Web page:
Fourth of July 2010. The boys and I are packing the Volvo, loading up the cooler and ready for the drive to Telluride. Strapping the last bike on the rack I knew I had forgotten something… The family! Bolting back inside the house, I found the suitcase key, slipped what was left of three cherished people into a Victoria’s Secret shopping bag and trotted back out to the car.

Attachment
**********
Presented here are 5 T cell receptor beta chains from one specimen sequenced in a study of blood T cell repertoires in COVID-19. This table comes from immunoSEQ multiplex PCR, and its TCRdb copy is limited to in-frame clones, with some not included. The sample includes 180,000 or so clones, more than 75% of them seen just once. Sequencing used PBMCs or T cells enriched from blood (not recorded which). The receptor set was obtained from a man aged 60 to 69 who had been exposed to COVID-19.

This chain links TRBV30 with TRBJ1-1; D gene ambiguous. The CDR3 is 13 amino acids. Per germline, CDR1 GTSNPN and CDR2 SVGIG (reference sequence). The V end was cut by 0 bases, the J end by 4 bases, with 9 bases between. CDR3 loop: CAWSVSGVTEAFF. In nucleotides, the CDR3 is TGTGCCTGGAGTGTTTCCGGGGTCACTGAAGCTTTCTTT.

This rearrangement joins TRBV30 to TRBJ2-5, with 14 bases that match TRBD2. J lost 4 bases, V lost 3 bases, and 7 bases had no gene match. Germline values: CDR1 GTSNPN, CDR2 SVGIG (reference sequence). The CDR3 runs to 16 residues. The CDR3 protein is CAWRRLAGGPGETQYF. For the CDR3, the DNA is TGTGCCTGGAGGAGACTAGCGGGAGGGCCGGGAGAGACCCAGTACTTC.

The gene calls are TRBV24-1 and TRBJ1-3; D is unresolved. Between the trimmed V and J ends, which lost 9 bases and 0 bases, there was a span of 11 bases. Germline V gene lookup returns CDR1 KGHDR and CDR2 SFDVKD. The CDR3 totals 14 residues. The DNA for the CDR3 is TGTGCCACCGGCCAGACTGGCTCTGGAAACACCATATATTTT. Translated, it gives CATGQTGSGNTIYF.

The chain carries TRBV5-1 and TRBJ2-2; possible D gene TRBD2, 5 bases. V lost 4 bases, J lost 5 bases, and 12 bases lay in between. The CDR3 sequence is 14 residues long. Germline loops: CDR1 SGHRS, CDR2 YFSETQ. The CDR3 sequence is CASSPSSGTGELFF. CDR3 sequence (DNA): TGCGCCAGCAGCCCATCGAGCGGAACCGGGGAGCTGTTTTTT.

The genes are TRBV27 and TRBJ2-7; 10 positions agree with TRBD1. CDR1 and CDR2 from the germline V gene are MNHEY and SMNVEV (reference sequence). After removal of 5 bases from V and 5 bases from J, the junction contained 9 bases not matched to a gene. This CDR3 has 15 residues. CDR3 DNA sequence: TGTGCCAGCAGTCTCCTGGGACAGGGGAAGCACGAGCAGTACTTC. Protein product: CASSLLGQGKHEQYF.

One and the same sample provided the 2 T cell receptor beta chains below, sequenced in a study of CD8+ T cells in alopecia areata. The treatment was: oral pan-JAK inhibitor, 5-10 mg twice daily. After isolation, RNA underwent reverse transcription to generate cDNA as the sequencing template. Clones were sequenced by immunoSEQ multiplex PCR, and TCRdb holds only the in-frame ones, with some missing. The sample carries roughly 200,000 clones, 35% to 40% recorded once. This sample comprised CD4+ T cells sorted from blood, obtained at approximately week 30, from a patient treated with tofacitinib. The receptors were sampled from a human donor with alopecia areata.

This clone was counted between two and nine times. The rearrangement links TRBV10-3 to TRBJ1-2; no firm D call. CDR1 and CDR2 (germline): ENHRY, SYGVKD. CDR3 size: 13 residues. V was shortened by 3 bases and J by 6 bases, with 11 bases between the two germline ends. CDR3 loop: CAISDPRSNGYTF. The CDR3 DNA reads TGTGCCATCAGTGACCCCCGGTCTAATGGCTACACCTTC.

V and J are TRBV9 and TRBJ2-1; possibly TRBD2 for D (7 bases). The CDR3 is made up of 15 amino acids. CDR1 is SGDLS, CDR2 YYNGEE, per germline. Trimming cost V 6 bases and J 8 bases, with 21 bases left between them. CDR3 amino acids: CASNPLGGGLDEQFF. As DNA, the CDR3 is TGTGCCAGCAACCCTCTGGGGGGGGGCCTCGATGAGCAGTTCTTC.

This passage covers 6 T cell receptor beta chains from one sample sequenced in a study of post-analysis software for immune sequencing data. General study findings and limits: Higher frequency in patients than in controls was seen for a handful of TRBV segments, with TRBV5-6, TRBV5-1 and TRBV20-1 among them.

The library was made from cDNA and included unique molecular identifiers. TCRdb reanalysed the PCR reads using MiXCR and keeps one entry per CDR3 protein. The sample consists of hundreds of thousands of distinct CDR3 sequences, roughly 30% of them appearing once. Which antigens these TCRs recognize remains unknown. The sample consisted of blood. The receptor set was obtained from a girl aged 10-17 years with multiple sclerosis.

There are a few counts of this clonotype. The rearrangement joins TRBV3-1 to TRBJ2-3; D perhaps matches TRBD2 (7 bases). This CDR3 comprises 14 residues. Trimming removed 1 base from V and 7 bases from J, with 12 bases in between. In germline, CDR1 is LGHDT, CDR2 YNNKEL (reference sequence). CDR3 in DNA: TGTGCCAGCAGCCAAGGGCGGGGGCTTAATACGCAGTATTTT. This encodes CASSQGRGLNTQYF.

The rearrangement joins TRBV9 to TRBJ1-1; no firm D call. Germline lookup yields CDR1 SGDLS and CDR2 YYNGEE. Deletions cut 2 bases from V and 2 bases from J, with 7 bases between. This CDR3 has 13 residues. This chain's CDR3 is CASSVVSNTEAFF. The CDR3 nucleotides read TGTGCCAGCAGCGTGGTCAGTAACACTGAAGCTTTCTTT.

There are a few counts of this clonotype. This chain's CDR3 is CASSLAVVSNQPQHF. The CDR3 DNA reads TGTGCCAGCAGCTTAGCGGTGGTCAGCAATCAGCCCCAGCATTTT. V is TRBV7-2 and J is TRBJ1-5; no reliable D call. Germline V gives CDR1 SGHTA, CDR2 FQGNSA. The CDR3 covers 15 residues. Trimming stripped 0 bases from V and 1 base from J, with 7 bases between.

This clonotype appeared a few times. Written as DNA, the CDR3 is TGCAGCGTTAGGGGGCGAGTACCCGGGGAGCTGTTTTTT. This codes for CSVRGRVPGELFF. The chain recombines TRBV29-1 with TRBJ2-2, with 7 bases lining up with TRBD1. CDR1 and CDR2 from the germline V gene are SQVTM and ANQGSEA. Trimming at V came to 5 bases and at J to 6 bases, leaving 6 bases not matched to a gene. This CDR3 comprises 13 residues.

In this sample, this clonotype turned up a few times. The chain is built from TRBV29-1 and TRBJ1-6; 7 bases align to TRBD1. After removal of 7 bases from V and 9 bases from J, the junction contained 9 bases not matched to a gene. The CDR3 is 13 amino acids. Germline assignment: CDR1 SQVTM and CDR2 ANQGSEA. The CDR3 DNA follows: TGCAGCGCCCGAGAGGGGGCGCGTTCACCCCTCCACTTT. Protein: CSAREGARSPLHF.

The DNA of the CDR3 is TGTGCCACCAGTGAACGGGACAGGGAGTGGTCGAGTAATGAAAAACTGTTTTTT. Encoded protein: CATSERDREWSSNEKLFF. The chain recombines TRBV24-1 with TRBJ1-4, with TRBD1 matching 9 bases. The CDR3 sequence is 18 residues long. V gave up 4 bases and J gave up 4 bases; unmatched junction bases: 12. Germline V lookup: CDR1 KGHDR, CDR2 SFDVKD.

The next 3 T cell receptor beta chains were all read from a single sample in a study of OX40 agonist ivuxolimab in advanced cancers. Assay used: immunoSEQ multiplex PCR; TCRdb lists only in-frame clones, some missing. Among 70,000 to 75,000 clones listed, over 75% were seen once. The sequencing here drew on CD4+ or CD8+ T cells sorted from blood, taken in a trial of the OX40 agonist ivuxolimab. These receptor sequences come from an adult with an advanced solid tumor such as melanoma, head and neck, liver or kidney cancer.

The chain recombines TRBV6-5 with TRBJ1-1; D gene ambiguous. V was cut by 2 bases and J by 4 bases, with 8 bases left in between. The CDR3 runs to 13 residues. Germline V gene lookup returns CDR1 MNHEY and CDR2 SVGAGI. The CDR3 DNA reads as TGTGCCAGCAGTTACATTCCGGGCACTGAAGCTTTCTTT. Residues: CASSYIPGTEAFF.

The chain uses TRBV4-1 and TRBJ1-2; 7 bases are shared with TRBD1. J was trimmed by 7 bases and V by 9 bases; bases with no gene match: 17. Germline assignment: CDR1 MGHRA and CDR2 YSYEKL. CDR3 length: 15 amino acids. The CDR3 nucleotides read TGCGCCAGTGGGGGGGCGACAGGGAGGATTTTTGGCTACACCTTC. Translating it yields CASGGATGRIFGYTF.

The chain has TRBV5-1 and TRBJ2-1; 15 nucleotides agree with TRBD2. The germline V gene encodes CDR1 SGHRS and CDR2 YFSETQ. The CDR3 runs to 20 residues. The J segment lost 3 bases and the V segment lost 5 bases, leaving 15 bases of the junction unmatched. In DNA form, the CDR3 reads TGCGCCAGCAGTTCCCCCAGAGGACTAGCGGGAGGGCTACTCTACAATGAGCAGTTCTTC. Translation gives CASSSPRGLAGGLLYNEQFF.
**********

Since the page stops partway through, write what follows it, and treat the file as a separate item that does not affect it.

On the seventh day in the San Juan Mountains my soul was calm, my lungs strong enough for the trek and I woke the boys in time to reach the falls before the pending storm. The hike is not considered difficult, but a steady climb gaining 1000 feet in 2.5 miles, and popular with tourists. With my head in the clouds, the three of us set off up the trail bearing too little water and the weight of time upon my back. As we ascend I feel the rocks, incline, altitude and attitude with their familiar challenge. It seems I’ve been on this path for years and now I must keep moving toward the water and release. My sons venture into the future, moving deftly ahead as I contemplate the path that brought me here. I ask a hiker on the downhill what the road ahead is like and how much more there was to go, as if he really knew. Could I have imagined my life as it is today from the lower elevations of my youth? This is not the path I’d dreamed of, thought it has a beauty nonetheless. The twists and turns of the past are played out on the path before me. Earth slips beneath my feet along the scrabble as Gabriel waits ahead, granting the wings of encouragement when my pace slows. “Come on Mom, you can do this. Let me help you do this.” He is eleven, this angel child, and wise beyond the moon. The road smooths out and flattens, rises up to climb again, to an open space, a glimpse of the falls, then narrowing in focused preparation for the traveler’s arrival.